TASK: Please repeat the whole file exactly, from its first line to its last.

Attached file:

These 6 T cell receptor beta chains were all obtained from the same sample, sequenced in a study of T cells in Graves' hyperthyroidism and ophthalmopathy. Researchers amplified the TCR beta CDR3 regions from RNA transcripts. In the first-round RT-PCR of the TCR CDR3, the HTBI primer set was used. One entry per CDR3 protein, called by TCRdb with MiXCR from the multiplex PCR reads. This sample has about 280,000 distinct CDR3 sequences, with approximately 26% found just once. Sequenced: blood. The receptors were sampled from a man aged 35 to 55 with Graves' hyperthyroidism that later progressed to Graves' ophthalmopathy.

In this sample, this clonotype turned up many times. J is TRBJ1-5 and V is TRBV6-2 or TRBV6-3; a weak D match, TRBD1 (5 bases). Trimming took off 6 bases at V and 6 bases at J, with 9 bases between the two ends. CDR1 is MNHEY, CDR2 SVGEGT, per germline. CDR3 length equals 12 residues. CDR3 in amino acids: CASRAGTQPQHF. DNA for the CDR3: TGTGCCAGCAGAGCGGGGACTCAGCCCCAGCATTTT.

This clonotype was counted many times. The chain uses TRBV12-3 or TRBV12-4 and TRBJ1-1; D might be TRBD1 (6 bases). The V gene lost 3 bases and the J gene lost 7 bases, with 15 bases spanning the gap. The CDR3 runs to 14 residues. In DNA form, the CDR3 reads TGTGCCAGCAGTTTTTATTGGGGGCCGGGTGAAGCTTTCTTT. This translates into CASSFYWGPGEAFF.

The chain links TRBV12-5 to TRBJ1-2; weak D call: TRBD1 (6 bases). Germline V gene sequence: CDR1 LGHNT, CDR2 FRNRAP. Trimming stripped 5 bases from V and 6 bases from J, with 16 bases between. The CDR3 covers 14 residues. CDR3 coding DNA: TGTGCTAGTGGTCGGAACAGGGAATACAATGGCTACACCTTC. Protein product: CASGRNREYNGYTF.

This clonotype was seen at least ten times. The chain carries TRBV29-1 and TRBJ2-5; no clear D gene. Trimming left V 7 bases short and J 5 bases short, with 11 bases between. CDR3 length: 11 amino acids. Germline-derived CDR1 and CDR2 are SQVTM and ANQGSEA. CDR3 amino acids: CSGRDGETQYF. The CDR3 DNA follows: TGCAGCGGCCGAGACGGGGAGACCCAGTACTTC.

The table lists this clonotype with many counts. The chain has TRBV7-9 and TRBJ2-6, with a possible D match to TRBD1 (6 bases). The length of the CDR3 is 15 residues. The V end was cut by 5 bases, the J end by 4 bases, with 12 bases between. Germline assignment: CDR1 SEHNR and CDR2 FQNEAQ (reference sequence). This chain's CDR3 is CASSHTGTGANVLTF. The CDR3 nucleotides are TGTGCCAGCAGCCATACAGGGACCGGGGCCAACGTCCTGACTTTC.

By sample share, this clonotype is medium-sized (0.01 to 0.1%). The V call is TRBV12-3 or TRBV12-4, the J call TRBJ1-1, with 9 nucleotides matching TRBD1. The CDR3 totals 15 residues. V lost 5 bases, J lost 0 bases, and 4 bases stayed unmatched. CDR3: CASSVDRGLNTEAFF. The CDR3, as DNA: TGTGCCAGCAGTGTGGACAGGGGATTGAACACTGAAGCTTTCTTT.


These 6 T cell receptor beta chains were all obtained from the same sample, sequenced in a study of T cells in Graves' hyperthyroidism and ophthalmopathy. Researchers amplified the TCR beta CDR3 regions from RNA transcripts. In the first-round RT-PCR of the TCR CDR3, the HTBI primer set was used. One entry per CDR3 protein, called by TCRdb with MiXCR from the multiplex PCR reads. This sample has about 280,000 distinct CDR3 sequences, with approximately 26% found just once. Sequenced: blood. The receptors were sampled from a man aged 35 to 55 with Graves' hyperthyroidism that later progressed to Graves' ophthalmopathy.

In this sample, this clonotype turned up many times. J is TRBJ1-5 and V is TRBV6-2 or TRBV6-3; a weak D match, TRBD1 (5 bases). Trimming took off 6 bases at V and 6 bases at J, with 9 bases between the two ends. CDR1 is MNHEY, CDR2 SVGEGT, per germline. CDR3 length equals 12 residues. CDR3 in amino acids: CASRAGTQPQHF. DNA for the CDR3: TGTGCCAGCAGAGCGGGGACTCAGCCCCAGCATTTT.

This clonotype was counted many times. The chain uses TRBV12-3 or TRBV12-4 and TRBJ1-1; D might be TRBD1 (6 bases). The V gene lost 3 bases and the J gene lost 7 bases, with 15 bases spanning the gap. The CDR3 runs to 14 residues. In DNA form, the CDR3 reads TGTGCCAGCAGTTTTTATTGGGGGCCGGGTGAAGCTTTCTTT. This translates into CASSFYWGPGEAFF.

The chain links TRBV12-5 to TRBJ1-2; weak D call: TRBD1 (6 bases). Germline V gene sequence: CDR1 LGHNT, CDR2 FRNRAP. Trimming stripped 5 bases from V and 6 bases from J, with 16 bases between. The CDR3 covers 14 residues. CDR3 coding DNA: TGTGCTAGTGGTCGGAACAGGGAATACAATGGCTACACCTTC. Protein product: CASGRNREYNGYTF.

This clonotype was seen at least ten times. The chain carries TRBV29-1 and TRBJ2-5; no clear D gene. Trimming left V 7 bases short and J 5 bases short, with 11 bases between. CDR3 length: 11 amino acids. Germline-derived CDR1 and CDR2 are SQVTM and ANQGSEA. CDR3 amino acids: CSGRDGETQYF. The CDR3 DNA follows: TGCAGCGGCCGAGACGGGGAGACCCAGTACTTC.

The table lists this clonotype with many counts. The chain has TRBV7-9 and TRBJ2-6, with a possible D match to TRBD1 (6 bases). The length of the CDR3 is 15 residues. The V end was cut by 5 bases, the J end by 4 bases, with 12 bases between. Germline assignment: CDR1 SEHNR and CDR2 FQNEAQ (reference sequence). This chain's CDR3 is CASSHTGTGANVLTF. The CDR3 nucleotides are TGTGCCAGCAGCCATACAGGGACCGGGGCCAACGTCCTGACTTTC.

By sample share, this clonotype is medium-sized (0.01 to 0.1%). The V call is TRBV12-3 or TRBV12-4, the J call TRBJ1-1, with 9 nucleotides matching TRBD1. The CDR3 totals 15 residues. V lost 5 bases, J lost 0 bases, and 4 bases stayed unmatched. CDR3: CASSVDRGLNTEAFF. The CDR3, as DNA: TGTGCCAGCAGTGTGGACAGGGGATTGAACACTGAAGCTTTCTTT.